Evaluation of the relevance of day 7 readings in patch testing for diagnosing contact allergy

Proposal introduction:
Contact dermatitis is an inflammatory skin disease precipitated by direct contact with exogenous irritants and allergens {1}. It can be irritant or allergic. In allergic contact dermatitis, the
patho- mechanism involves an immunological hypersensitivity reaction, however, in irritant contact dermatitis, no immunological reaction is elicited {1,2}. It is a frequent problem with a
prevalence of 20% in the general population in Europe. It occurs twice as often in females as in males with sensitization occurring usually at a young age between 12–16 year olds {3,4}.
The typical morphology of allergic contact dermatitis is a sharply-demarcated, pruritic, eczematous eruption localized to the area of skin that has been directly exposed to a certain allergen. The
presentation may be acute, with vesiculation, erythema, oedema, or chronic with squamae and lichenification {5}.
Epicutaneous patch testing is the gold standard investigation to diagnose specific contact allergies, which may be the cause of allergic contact dermatitis, when there is relevant exposure {1,6,7}.
This test is based on the principle that in sensitized individuals, antigen-specific T lymphocytes circulate throughout the body and are able to elicit a delayed hypersensitivity reaction when
concentrations of the antigen are applied the skin {1,6}.
Several techniques might be used when applying patch tests such as the open test, semi-open test or closed patch testing. The latter is the most commonly applied technique, involving the
application of allergens under occlusion on the skin of the upper back of the test subject for 48 hours allowing for a sufficient occlusion time {1,6,8}. Allergens are applied in standardized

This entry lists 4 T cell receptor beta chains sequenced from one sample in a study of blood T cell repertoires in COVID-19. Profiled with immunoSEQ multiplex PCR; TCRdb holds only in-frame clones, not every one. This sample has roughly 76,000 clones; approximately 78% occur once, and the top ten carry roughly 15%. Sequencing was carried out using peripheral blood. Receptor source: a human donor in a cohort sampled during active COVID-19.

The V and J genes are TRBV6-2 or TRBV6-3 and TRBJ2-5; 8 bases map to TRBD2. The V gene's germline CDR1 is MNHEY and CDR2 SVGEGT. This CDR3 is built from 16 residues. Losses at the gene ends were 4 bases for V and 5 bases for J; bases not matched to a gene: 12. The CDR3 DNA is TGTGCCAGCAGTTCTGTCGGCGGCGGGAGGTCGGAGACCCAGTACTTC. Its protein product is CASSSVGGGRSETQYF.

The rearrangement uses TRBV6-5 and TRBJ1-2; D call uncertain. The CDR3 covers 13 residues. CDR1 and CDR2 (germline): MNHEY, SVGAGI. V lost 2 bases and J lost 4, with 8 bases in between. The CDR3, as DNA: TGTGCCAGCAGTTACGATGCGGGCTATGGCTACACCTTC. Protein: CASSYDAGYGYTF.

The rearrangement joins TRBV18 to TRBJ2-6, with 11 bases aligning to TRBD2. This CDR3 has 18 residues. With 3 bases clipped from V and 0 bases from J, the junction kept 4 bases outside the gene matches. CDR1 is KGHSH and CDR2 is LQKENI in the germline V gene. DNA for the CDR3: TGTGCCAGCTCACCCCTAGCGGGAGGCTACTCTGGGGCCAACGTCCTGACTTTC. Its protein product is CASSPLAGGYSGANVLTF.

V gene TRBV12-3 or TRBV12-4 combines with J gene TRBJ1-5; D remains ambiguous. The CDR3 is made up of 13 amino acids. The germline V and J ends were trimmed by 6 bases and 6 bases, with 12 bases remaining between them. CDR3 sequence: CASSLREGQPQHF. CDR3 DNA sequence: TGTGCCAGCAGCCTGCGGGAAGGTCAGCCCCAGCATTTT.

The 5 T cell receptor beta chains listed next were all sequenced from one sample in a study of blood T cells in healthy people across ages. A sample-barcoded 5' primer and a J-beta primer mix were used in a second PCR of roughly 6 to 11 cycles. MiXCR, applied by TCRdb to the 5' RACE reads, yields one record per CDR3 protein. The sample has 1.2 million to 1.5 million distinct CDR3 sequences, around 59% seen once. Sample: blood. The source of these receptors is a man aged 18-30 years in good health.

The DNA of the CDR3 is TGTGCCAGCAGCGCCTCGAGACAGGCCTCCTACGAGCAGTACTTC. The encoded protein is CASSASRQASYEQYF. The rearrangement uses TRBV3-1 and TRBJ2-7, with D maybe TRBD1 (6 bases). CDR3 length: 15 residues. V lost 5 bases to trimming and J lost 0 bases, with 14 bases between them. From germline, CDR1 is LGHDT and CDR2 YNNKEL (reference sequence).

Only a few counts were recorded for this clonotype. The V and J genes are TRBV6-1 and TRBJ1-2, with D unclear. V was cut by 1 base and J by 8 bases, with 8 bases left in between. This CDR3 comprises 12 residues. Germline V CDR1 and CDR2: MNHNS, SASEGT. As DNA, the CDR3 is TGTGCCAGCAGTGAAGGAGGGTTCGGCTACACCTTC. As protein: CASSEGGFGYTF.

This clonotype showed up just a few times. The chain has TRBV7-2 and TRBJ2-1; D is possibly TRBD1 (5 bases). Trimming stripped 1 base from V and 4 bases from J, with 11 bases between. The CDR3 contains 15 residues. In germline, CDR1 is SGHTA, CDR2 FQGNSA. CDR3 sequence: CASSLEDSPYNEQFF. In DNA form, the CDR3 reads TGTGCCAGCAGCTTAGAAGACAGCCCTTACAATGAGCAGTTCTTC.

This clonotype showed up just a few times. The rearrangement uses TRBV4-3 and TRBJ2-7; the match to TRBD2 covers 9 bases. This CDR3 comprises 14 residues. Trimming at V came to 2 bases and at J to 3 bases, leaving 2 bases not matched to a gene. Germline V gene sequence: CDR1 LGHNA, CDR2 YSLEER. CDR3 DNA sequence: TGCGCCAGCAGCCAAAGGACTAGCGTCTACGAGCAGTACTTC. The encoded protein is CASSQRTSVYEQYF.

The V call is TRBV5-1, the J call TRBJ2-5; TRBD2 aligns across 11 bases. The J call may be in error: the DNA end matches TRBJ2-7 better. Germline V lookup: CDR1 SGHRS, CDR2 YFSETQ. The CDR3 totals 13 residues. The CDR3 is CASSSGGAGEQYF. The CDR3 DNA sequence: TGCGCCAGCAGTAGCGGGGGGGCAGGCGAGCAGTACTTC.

concentrations loaded in standard amounts of for example petrolatum or water in special chambers mounted on non-occlusive tape strips. According to the guidelines of the European Society of Contact
Dermatitis (ESCD), a minimum of two readings is mandatory. Ideally, three readings are performed at D2, D3 or D4, and D7 {1,6}.
Recent studies have demonstrated that an extra reading on day 7 yields less incidents of false negative results than day 2 or 3 readings alone {9,10,11}. This is particularly valid for reactions
involving allergens with a greater tendency to display a positive reaction after day 3, like corticosteroids, neomycin and nickel {9,10,16}. However, day 7 reading is not standard in all patch test
clinics. This may be attributed to many practical problems. One study has stated that adding a third visual reading will result in one of the readings being performed during the weekend,
furthermore, this will also raise issues with patients’ adherence due to multiple hospital visits {10,11}.
Although the patch test procedure is simple, reading and interpreting the test results are difficult and require experience. Results are measured by morphologic criteria recommended by the
International Contact Dermatitis Research Group (ICDRG) {12}. A positive patch test must be relevant to the dermatitis to be meaningful. Two types of relevance are considered; current and past
relevance. These two types correspond to current clinical symptoms or to past events, respectively {13}. Therefore, accurate history taking and information about past and current exposure to
allergens are essential {12,13}.
Yet, further studies with larger population are needed to investigate the relevance of readings at day 7. Moreover, accurate information about which allergens tend to manifest positive reactions
after day 3, and whether there are specific patients’ characteristics (e.g. atopic dermatitis) which might influence patch test results, are lacking.

RESEARCH QUESTION:
Does a day 7 patch test reading have added value over only a day 3 reading in detecting contact allergy?
Secondary questions:
a- Are there specific allergens which, when patch tested, cause a significant number of positive reactions on day 7, but not on day 3?
b- How does the probability of developing a positive patch test reaction on day 7 change with patients’ characteristics?

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